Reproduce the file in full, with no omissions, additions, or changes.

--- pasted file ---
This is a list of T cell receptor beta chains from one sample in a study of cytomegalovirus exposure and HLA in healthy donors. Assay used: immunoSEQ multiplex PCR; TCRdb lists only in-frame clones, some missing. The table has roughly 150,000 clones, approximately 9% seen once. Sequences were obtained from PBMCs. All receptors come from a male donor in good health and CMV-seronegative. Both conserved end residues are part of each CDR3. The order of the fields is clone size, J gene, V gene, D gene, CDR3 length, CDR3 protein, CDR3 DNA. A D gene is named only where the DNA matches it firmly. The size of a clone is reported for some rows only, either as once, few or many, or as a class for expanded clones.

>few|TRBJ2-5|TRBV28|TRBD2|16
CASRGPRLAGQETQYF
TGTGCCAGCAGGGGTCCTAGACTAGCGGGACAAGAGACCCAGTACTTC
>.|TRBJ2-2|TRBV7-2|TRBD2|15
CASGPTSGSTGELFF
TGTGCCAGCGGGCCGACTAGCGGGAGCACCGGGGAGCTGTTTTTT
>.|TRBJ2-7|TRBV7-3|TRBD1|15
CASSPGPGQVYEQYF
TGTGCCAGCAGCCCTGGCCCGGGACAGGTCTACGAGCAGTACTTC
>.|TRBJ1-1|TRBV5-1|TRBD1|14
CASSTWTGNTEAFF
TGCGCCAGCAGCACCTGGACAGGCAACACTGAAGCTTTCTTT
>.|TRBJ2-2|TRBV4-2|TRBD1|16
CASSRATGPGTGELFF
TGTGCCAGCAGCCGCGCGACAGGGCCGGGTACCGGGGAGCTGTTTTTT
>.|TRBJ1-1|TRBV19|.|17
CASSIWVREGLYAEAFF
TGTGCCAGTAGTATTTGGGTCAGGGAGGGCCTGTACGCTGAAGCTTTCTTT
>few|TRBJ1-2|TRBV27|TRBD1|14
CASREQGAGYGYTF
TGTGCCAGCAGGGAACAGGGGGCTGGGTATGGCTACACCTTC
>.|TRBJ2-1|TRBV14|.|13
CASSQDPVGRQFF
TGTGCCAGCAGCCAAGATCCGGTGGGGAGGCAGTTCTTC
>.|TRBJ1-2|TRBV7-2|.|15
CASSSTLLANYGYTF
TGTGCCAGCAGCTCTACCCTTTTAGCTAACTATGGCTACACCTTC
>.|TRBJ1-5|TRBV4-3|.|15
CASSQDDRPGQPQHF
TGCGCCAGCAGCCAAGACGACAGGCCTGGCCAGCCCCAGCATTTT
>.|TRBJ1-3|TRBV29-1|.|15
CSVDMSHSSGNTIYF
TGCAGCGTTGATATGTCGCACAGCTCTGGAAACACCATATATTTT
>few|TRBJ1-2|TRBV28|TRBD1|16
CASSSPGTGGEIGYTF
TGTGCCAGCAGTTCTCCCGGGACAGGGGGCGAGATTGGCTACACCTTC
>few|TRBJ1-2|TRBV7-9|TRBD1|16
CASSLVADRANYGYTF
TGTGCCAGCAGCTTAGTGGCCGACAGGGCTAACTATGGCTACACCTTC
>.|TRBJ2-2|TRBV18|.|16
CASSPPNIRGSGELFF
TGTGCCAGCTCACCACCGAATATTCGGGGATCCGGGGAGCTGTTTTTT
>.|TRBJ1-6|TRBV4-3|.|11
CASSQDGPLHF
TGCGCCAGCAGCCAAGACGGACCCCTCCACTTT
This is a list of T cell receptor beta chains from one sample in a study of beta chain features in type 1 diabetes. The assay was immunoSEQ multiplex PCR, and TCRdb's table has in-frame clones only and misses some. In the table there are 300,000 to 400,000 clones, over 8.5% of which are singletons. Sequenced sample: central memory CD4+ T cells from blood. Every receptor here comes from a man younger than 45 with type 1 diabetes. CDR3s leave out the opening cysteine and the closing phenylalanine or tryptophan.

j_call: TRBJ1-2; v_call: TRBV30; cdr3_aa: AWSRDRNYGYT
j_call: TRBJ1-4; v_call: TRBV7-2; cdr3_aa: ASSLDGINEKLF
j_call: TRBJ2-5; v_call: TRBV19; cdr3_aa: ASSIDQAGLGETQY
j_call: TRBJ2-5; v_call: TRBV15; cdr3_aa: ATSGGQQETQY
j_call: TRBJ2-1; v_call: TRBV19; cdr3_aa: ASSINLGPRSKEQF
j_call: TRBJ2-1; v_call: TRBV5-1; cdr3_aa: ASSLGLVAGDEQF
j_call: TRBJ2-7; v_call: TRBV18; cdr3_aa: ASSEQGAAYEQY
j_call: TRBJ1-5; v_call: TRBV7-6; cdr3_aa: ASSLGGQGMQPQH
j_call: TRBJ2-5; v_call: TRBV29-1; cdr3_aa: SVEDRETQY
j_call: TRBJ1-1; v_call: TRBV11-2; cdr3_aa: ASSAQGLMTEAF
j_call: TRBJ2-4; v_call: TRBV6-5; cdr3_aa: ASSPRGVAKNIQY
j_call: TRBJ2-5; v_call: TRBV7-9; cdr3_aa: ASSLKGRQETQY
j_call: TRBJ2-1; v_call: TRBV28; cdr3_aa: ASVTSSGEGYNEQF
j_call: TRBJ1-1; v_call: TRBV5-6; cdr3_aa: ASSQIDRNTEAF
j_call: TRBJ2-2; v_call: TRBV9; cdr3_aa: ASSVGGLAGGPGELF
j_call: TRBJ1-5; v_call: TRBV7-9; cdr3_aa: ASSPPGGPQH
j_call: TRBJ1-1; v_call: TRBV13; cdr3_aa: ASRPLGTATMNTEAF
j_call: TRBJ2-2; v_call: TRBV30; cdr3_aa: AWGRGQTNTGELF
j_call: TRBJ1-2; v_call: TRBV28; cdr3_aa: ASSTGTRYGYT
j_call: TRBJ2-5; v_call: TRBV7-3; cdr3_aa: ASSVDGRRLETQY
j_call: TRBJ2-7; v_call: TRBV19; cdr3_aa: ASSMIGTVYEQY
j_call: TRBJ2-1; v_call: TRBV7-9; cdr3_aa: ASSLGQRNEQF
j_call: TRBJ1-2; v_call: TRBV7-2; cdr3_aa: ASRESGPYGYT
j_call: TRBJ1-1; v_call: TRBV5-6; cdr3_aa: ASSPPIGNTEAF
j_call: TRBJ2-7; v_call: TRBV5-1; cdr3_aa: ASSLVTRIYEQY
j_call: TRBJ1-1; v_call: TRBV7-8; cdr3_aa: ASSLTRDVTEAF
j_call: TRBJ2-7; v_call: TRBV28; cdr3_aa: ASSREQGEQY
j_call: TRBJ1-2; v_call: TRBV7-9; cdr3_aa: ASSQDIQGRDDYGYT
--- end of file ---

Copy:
This is a list of T cell receptor beta chains from one sample in a study of cytomegalovirus exposure and HLA in healthy donors. Assay used: immunoSEQ multiplex PCR; TCRdb lists only in-frame clones, some missing. The table has roughly 150,000 clones, approximately 9% seen once. Sequences were obtained from PBMCs. All receptors come from a male donor in good health and CMV-seronegative. Both conserved end residues are part of each CDR3. The order of the fields is clone size, J gene, V gene, D gene, CDR3 length, CDR3 protein, CDR3 DNA. A D gene is named only where the DNA matches it firmly. The size of a clone is reported for some rows only, either as once, few or many, or as a class for expanded clones.

>few|TRBJ2-5|TRBV28|TRBD2|16
CASRGPRLAGQETQYF
TGTGCCAGCAGGGGTCCTAGACTAGCGGGACAAGAGACCCAGTACTTC
>.|TRBJ2-2|TRBV7-2|TRBD2|15
CASGPTSGSTGELFF
TGTGCCAGCGGGCCGACTAGCGGGAGCACCGGGGAGCTGTTTTTT
>.|TRBJ2-7|TRBV7-3|TRBD1|15
CASSPGPGQVYEQYF
TGTGCCAGCAGCCCTGGCCCGGGACAGGTCTACGAGCAGTACTTC
>.|TRBJ1-1|TRBV5-1|TRBD1|14
CASSTWTGNTEAFF
TGCGCCAGCAGCACCTGGACAGGCAACACTGAAGCTTTCTTT
>.|TRBJ2-2|TRBV4-2|TRBD1|16
CASSRATGPGTGELFF
TGTGCCAGCAGCCGCGCGACAGGGCCGGGTACCGGGGAGCTGTTTTTT
>.|TRBJ1-1|TRBV19|.|17
CASSIWVREGLYAEAFF
TGTGCCAGTAGTATTTGGGTCAGGGAGGGCCTGTACGCTGAAGCTTTCTTT
>few|TRBJ1-2|TRBV27|TRBD1|14
CASREQGAGYGYTF
TGTGCCAGCAGGGAACAGGGGGCTGGGTATGGCTACACCTTC
>.|TRBJ2-1|TRBV14|.|13
CASSQDPVGRQFF
TGTGCCAGCAGCCAAGATCCGGTGGGGAGGCAGTTCTTC
>.|TRBJ1-2|TRBV7-2|.|15
CASSSTLLANYGYTF
TGTGCCAGCAGCTCTACCCTTTTAGCTAACTATGGCTACACCTTC
>.|TRBJ1-5|TRBV4-3|.|15
CASSQDDRPGQPQHF
TGCGCCAGCAGCCAAGACGACAGGCCTGGCCAGCCCCAGCATTTT
>.|TRBJ1-3|TRBV29-1|.|15
CSVDMSHSSGNTIYF
TGCAGCGTTGATATGTCGCACAGCTCTGGAAACACCATATATTTT
>few|TRBJ1-2|TRBV28|TRBD1|16
CASSSPGTGGEIGYTF
TGTGCCAGCAGTTCTCCCGGGACAGGGGGCGAGATTGGCTACACCTTC
>few|TRBJ1-2|TRBV7-9|TRBD1|16
CASSLVADRANYGYTF
TGTGCCAGCAGCTTAGTGGCCGACAGGGCTAACTATGGCTACACCTTC
>.|TRBJ2-2|TRBV18|.|16
CASSPPNIRGSGELFF
TGTGCCAGCTCACCACCGAATATTCGGGGATCCGGGGAGCTGTTTTTT
>.|TRBJ1-6|TRBV4-3|.|11
CASSQDGPLHF
TGCGCCAGCAGCCAAGACGGACCCCTCCACTTT
This is a list of T cell receptor beta chains from one sample in a study of beta chain features in type 1 diabetes. The assay was immunoSEQ multiplex PCR, and TCRdb's table has in-frame clones only and misses some. In the table there are 300,000 to 400,000 clones, over 8.5% of which are singletons. Sequenced sample: central memory CD4+ T cells from blood. Every receptor here comes from a man younger than 45 with type 1 diabetes. CDR3s leave out the opening cysteine and the closing phenylalanine or tryptophan.

j_call: TRBJ1-2; v_call: TRBV30; cdr3_aa: AWSRDRNYGYT
j_call: TRBJ1-4; v_call: TRBV7-2; cdr3_aa: ASSLDGINEKLF
j_call: TRBJ2-5; v_call: TRBV19; cdr3_aa: ASSIDQAGLGETQY
j_call: TRBJ2-5; v_call: TRBV15; cdr3_aa: ATSGGQQETQY
j_call: TRBJ2-1; v_call: TRBV19; cdr3_aa: ASSINLGPRSKEQF
j_call: TRBJ2-1; v_call: TRBV5-1; cdr3_aa: ASSLGLVAGDEQF
j_call: TRBJ2-7; v_call: TRBV18; cdr3_aa: ASSEQGAAYEQY
j_call: TRBJ1-5; v_call: TRBV7-6; cdr3_aa: ASSLGGQGMQPQH
j_call: TRBJ2-5; v_call: TRBV29-1; cdr3_aa: SVEDRETQY
j_call: TRBJ1-1; v_call: TRBV11-2; cdr3_aa: ASSAQGLMTEAF
j_call: TRBJ2-4; v_call: TRBV6-5; cdr3_aa: ASSPRGVAKNIQY
j_call: TRBJ2-5; v_call: TRBV7-9; cdr3_aa: ASSLKGRQETQY
j_call: TRBJ2-1; v_call: TRBV28; cdr3_aa: ASVTSSGEGYNEQF
j_call: TRBJ1-1; v_call: TRBV5-6; cdr3_aa: ASSQIDRNTEAF
j_call: TRBJ2-2; v_call: TRBV9; cdr3_aa: ASSVGGLAGGPGELF
j_call: TRBJ1-5; v_call: TRBV7-9; cdr3_aa: ASSPPGGPQH
j_call: TRBJ1-1; v_call: TRBV13; cdr3_aa: ASRPLGTATMNTEAF
j_call: TRBJ2-2; v_call: TRBV30; cdr3_aa: AWGRGQTNTGELF
j_call: TRBJ1-2; v_call: TRBV28; cdr3_aa: ASSTGTRYGYT
j_call: TRBJ2-5; v_call: TRBV7-3; cdr3_aa: ASSVDGRRLETQY
j_call: TRBJ2-7; v_call: TRBV19; cdr3_aa: ASSMIGTVYEQY
j_call: TRBJ2-1; v_call: TRBV7-9; cdr3_aa: ASSLGQRNEQF
j_call: TRBJ1-2; v_call: TRBV7-2; cdr3_aa: ASRESGPYGYT
j_call: TRBJ1-1; v_call: TRBV5-6; cdr3_aa: ASSPPIGNTEAF
j_call: TRBJ2-7; v_call: TRBV5-1; cdr3_aa: ASSLVTRIYEQY
j_call: TRBJ1-1; v_call: TRBV7-8; cdr3_aa: ASSLTRDVTEAF
j_call: TRBJ2-7; v_call: TRBV28; cdr3_aa: ASSREQGEQY
j_call: TRBJ1-2; v_call: TRBV7-9; cdr3_aa: ASSQDIQGRDDYGYT